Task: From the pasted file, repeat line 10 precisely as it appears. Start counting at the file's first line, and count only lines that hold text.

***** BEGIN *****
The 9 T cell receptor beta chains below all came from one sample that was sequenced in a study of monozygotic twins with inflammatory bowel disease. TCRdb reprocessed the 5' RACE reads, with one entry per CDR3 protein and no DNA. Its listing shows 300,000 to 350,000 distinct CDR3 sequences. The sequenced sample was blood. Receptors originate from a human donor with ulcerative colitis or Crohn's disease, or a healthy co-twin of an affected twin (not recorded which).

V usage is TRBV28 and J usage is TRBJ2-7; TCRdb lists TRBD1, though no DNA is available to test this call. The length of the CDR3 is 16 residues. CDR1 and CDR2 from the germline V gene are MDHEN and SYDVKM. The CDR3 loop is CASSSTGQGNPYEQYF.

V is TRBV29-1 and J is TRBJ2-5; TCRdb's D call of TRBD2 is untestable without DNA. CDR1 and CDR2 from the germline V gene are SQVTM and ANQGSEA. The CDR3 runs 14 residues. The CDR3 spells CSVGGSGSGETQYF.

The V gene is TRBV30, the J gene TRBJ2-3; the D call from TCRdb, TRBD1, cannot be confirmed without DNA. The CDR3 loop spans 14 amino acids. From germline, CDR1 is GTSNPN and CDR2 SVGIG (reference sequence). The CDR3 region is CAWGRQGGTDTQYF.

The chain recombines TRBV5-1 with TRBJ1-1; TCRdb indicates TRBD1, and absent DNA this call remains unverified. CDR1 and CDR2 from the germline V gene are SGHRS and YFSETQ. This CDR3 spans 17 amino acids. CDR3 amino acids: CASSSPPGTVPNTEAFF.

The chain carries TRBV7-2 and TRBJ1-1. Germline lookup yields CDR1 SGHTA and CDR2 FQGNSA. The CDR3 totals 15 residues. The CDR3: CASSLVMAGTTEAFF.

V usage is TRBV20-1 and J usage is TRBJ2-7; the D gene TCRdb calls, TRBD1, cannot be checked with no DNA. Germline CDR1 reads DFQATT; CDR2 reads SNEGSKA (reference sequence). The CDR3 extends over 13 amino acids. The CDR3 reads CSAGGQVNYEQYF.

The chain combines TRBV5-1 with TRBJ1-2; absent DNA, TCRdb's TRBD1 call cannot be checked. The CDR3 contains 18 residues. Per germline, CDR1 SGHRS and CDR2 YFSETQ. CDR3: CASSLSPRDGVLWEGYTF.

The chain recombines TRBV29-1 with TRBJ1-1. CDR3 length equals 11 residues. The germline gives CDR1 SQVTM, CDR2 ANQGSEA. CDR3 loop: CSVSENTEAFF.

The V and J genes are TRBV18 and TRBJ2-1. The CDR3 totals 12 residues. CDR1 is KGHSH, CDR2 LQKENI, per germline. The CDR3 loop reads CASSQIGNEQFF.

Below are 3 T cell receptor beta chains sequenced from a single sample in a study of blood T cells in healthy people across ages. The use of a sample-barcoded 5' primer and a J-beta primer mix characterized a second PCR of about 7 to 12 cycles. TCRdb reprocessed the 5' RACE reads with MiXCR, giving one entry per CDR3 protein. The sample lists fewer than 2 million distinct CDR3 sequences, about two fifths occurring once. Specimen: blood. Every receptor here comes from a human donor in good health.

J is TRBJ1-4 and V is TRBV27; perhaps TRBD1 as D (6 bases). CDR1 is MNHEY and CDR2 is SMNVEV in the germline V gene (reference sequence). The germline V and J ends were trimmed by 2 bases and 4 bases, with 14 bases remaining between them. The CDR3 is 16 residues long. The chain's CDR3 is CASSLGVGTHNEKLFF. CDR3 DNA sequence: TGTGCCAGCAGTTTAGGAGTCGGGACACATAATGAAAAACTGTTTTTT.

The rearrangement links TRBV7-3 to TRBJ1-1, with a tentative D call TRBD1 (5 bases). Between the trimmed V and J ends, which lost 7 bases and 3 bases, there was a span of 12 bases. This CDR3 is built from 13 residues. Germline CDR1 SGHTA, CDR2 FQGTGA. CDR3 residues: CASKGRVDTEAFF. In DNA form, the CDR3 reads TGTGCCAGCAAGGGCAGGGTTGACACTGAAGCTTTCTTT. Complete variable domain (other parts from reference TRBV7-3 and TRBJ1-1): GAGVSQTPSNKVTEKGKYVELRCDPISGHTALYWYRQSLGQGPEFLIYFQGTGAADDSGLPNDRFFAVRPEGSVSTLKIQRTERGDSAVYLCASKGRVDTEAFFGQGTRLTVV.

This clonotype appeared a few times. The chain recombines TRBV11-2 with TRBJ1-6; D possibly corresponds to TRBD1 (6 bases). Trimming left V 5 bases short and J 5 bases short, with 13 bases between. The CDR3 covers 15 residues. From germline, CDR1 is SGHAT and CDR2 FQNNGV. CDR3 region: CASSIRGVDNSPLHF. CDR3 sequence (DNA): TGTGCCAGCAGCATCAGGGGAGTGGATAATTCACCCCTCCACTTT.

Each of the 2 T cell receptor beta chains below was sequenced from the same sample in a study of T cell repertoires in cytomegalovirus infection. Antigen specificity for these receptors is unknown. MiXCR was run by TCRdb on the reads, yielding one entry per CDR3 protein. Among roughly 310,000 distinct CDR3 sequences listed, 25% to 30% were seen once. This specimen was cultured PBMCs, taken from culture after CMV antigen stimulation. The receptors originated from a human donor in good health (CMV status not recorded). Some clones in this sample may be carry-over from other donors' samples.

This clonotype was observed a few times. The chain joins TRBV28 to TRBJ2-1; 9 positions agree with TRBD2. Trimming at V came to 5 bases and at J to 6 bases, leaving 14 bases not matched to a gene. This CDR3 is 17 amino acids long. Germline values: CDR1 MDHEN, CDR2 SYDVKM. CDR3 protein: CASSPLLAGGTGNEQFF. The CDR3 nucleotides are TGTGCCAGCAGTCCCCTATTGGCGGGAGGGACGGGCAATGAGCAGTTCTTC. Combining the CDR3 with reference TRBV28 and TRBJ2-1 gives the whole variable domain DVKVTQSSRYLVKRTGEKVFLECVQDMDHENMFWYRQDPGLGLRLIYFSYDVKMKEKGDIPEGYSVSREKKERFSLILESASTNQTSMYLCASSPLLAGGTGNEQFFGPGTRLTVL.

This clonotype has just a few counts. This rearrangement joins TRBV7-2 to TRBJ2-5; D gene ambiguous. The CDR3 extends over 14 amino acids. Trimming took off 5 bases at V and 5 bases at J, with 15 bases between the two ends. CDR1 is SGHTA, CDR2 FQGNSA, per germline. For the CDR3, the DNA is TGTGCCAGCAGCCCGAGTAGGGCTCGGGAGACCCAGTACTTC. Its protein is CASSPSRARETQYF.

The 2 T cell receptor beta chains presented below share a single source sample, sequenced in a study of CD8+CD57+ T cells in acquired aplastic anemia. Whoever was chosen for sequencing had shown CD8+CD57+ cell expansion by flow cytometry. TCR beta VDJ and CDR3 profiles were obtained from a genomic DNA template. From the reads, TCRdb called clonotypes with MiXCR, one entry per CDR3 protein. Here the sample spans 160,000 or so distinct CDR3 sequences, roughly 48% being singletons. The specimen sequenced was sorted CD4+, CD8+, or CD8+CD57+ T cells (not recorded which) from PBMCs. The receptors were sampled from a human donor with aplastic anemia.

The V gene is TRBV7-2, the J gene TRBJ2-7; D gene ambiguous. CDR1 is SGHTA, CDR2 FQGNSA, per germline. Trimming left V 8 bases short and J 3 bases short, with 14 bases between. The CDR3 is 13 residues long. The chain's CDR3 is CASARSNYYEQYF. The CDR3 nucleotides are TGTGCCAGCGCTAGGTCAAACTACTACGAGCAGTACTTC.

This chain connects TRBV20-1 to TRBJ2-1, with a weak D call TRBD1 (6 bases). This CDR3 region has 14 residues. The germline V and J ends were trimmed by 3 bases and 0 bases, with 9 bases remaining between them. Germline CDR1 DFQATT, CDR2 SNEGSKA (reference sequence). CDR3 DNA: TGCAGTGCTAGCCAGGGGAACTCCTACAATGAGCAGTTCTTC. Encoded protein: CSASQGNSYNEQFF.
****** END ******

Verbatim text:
The V and J genes are TRBV18 and TRBJ2-1. The CDR3 totals 12 residues. CDR1 is KGHSH, CDR2 LQKENI, per germline. The CDR3 loop reads CASSQIGNEQFF.